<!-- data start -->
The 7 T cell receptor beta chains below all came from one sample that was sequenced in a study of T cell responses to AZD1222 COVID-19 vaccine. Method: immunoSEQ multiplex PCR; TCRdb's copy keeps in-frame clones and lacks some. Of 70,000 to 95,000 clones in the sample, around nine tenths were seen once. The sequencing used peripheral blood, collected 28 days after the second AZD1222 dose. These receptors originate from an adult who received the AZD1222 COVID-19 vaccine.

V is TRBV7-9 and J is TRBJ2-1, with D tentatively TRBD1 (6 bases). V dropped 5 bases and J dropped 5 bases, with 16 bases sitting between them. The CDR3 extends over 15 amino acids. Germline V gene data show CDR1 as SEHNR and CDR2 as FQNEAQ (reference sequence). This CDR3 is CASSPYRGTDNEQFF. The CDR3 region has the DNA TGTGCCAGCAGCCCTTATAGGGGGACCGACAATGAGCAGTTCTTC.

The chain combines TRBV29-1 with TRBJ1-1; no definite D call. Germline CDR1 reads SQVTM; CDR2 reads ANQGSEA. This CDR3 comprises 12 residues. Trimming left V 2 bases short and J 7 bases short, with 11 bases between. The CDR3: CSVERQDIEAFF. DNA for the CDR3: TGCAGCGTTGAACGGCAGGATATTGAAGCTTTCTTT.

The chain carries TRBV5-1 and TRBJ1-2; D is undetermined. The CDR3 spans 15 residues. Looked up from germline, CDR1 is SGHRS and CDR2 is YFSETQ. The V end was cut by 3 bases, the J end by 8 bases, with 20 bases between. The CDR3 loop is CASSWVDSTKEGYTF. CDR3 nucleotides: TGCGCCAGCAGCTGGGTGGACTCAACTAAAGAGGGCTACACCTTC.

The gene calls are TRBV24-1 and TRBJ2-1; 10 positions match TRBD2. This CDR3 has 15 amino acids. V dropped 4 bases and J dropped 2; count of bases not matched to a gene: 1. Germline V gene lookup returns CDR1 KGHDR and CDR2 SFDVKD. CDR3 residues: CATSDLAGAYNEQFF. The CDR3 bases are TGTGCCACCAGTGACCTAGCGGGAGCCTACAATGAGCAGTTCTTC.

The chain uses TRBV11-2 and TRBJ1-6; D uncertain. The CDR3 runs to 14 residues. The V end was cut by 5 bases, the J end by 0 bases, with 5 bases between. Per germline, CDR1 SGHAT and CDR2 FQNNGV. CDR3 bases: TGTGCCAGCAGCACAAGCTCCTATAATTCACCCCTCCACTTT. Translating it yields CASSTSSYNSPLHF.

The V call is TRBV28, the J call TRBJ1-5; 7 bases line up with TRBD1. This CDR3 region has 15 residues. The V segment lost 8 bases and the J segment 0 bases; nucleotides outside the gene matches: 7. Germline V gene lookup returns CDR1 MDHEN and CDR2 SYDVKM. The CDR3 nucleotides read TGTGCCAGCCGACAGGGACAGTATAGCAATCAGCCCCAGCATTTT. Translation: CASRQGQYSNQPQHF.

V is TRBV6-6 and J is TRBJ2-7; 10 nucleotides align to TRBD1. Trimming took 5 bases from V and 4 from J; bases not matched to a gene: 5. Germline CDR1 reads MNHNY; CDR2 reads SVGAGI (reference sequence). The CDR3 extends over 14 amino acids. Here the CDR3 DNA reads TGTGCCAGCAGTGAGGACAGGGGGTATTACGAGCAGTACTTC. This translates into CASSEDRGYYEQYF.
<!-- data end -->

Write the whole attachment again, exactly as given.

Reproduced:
The 7 T cell receptor beta chains below all came from one sample that was sequenced in a study of T cell responses to AZD1222 COVID-19 vaccine. Method: immunoSEQ multiplex PCR; TCRdb's copy keeps in-frame clones and lacks some. Of 70,000 to 95,000 clones in the sample, around nine tenths were seen once. The sequencing used peripheral blood, collected 28 days after the second AZD1222 dose. These receptors originate from an adult who received the AZD1222 COVID-19 vaccine.

V is TRBV7-9 and J is TRBJ2-1, with D tentatively TRBD1 (6 bases). V dropped 5 bases and J dropped 5 bases, with 16 bases sitting between them. The CDR3 extends over 15 amino acids. Germline V gene data show CDR1 as SEHNR and CDR2 as FQNEAQ (reference sequence). This CDR3 is CASSPYRGTDNEQFF. The CDR3 region has the DNA TGTGCCAGCAGCCCTTATAGGGGGACCGACAATGAGCAGTTCTTC.

The chain combines TRBV29-1 with TRBJ1-1; no definite D call. Germline CDR1 reads SQVTM; CDR2 reads ANQGSEA. This CDR3 comprises 12 residues. Trimming left V 2 bases short and J 7 bases short, with 11 bases between. The CDR3: CSVERQDIEAFF. DNA for the CDR3: TGCAGCGTTGAACGGCAGGATATTGAAGCTTTCTTT.

The chain carries TRBV5-1 and TRBJ1-2; D is undetermined. The CDR3 spans 15 residues. Looked up from germline, CDR1 is SGHRS and CDR2 is YFSETQ. The V end was cut by 3 bases, the J end by 8 bases, with 20 bases between. The CDR3 loop is CASSWVDSTKEGYTF. CDR3 nucleotides: TGCGCCAGCAGCTGGGTGGACTCAACTAAAGAGGGCTACACCTTC.

The gene calls are TRBV24-1 and TRBJ2-1; 10 positions match TRBD2. This CDR3 has 15 amino acids. V dropped 4 bases and J dropped 2; count of bases not matched to a gene: 1. Germline V gene lookup returns CDR1 KGHDR and CDR2 SFDVKD. CDR3 residues: CATSDLAGAYNEQFF. The CDR3 bases are TGTGCCACCAGTGACCTAGCGGGAGCCTACAATGAGCAGTTCTTC.

The chain uses TRBV11-2 and TRBJ1-6; D uncertain. The CDR3 runs to 14 residues. The V end was cut by 5 bases, the J end by 0 bases, with 5 bases between. Per germline, CDR1 SGHAT and CDR2 FQNNGV. CDR3 bases: TGTGCCAGCAGCACAAGCTCCTATAATTCACCCCTCCACTTT. Translating it yields CASSTSSYNSPLHF.

The V call is TRBV28, the J call TRBJ1-5; 7 bases line up with TRBD1. This CDR3 region has 15 residues. The V segment lost 8 bases and the J segment 0 bases; nucleotides outside the gene matches: 7. Germline V gene lookup returns CDR1 MDHEN and CDR2 SYDVKM. The CDR3 nucleotides read TGTGCCAGCCGACAGGGACAGTATAGCAATCAGCCCCAGCATTTT. Translation: CASRQGQYSNQPQHF.

V is TRBV6-6 and J is TRBJ2-7; 10 nucleotides align to TRBD1. Trimming took 5 bases from V and 4 from J; bases not matched to a gene: 5. Germline CDR1 reads MNHNY; CDR2 reads SVGAGI (reference sequence). The CDR3 extends over 14 amino acids. Here the CDR3 DNA reads TGTGCCAGCAGTGAGGACAGGGGGTATTACGAGCAGTACTTC. This translates into CASSEDRGYYEQYF.